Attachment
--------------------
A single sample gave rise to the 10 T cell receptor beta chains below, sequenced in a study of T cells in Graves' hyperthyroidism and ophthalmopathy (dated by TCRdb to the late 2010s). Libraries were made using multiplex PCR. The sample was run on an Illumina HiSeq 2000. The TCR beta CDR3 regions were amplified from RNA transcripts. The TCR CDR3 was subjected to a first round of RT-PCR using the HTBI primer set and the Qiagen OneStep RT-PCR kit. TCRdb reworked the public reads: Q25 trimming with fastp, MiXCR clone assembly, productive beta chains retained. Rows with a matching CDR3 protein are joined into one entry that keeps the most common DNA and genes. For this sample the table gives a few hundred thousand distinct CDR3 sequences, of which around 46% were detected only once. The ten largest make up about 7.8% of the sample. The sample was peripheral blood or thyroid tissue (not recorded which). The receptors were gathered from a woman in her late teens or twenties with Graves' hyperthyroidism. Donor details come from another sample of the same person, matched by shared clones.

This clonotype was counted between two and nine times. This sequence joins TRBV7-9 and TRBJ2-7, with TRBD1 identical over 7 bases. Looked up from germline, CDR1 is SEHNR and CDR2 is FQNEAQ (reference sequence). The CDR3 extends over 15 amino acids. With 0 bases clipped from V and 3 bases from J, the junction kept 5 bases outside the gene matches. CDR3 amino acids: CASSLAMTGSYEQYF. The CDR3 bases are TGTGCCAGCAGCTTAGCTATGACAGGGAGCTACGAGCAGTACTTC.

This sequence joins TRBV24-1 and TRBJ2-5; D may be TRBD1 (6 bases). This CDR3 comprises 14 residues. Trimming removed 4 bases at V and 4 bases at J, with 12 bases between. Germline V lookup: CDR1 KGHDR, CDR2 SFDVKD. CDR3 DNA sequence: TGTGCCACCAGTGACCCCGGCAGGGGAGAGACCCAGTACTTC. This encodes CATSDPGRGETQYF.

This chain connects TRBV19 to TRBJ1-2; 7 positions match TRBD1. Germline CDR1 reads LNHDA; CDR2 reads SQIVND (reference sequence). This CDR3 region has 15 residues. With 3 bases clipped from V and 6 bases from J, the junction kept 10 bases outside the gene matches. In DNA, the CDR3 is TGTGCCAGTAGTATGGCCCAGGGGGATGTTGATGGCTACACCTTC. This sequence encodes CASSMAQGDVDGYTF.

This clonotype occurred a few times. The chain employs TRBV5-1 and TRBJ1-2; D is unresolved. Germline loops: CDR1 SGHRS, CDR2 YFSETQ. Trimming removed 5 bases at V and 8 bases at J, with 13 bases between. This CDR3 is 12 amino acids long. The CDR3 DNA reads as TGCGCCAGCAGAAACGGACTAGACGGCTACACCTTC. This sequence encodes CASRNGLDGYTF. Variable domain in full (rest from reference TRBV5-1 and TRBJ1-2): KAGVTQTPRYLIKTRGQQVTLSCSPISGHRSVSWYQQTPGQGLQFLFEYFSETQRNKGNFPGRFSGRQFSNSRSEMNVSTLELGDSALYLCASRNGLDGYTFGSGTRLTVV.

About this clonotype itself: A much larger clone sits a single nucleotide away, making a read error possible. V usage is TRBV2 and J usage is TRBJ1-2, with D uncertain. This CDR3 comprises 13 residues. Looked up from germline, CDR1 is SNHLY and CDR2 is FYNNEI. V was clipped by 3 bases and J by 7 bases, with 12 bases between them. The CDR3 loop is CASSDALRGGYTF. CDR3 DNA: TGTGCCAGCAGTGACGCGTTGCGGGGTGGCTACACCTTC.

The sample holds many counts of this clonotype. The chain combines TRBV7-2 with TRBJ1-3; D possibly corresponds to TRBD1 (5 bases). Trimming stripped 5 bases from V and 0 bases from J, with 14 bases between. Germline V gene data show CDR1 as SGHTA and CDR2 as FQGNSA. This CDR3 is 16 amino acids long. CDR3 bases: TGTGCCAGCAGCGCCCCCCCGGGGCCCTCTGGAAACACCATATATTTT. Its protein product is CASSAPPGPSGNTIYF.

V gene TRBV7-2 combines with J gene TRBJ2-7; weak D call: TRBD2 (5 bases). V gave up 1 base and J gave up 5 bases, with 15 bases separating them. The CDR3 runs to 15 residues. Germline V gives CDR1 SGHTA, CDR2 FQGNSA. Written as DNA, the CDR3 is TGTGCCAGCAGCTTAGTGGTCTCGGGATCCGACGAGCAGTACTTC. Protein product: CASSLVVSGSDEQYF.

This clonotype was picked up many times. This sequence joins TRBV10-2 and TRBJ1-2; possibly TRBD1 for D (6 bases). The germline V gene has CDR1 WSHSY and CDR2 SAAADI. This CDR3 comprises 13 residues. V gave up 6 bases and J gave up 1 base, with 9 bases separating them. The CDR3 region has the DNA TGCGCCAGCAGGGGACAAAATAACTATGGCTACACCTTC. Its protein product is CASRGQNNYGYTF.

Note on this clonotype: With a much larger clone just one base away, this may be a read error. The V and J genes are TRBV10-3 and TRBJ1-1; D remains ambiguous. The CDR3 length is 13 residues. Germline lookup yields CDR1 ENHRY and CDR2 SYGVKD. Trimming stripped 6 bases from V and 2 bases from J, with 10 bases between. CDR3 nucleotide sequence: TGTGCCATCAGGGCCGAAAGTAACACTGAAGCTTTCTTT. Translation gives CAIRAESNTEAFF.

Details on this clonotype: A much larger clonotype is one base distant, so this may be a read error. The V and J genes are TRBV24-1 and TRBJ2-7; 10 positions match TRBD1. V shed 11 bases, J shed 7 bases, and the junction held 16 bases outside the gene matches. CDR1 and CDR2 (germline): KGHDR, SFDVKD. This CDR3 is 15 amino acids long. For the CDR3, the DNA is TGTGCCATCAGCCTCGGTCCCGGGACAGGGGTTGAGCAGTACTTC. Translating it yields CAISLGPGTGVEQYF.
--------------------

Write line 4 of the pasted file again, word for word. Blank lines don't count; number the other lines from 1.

This chain connects TRBV19 to TRBJ1-2; 7 positions match TRBD1. Germline CDR1 reads LNHDA; CDR2 reads SQIVND (reference sequence). This CDR3 region has 15 residues. With 3 bases clipped from V and 6 bases from J, the junction kept 10 bases outside the gene matches. In DNA, the CDR3 is TGTGCCAGTAGTATGGCCCAGGGGGATGTTGATGGCTACACCTTC. This sequence encodes CASSMAQGDVDGYTF.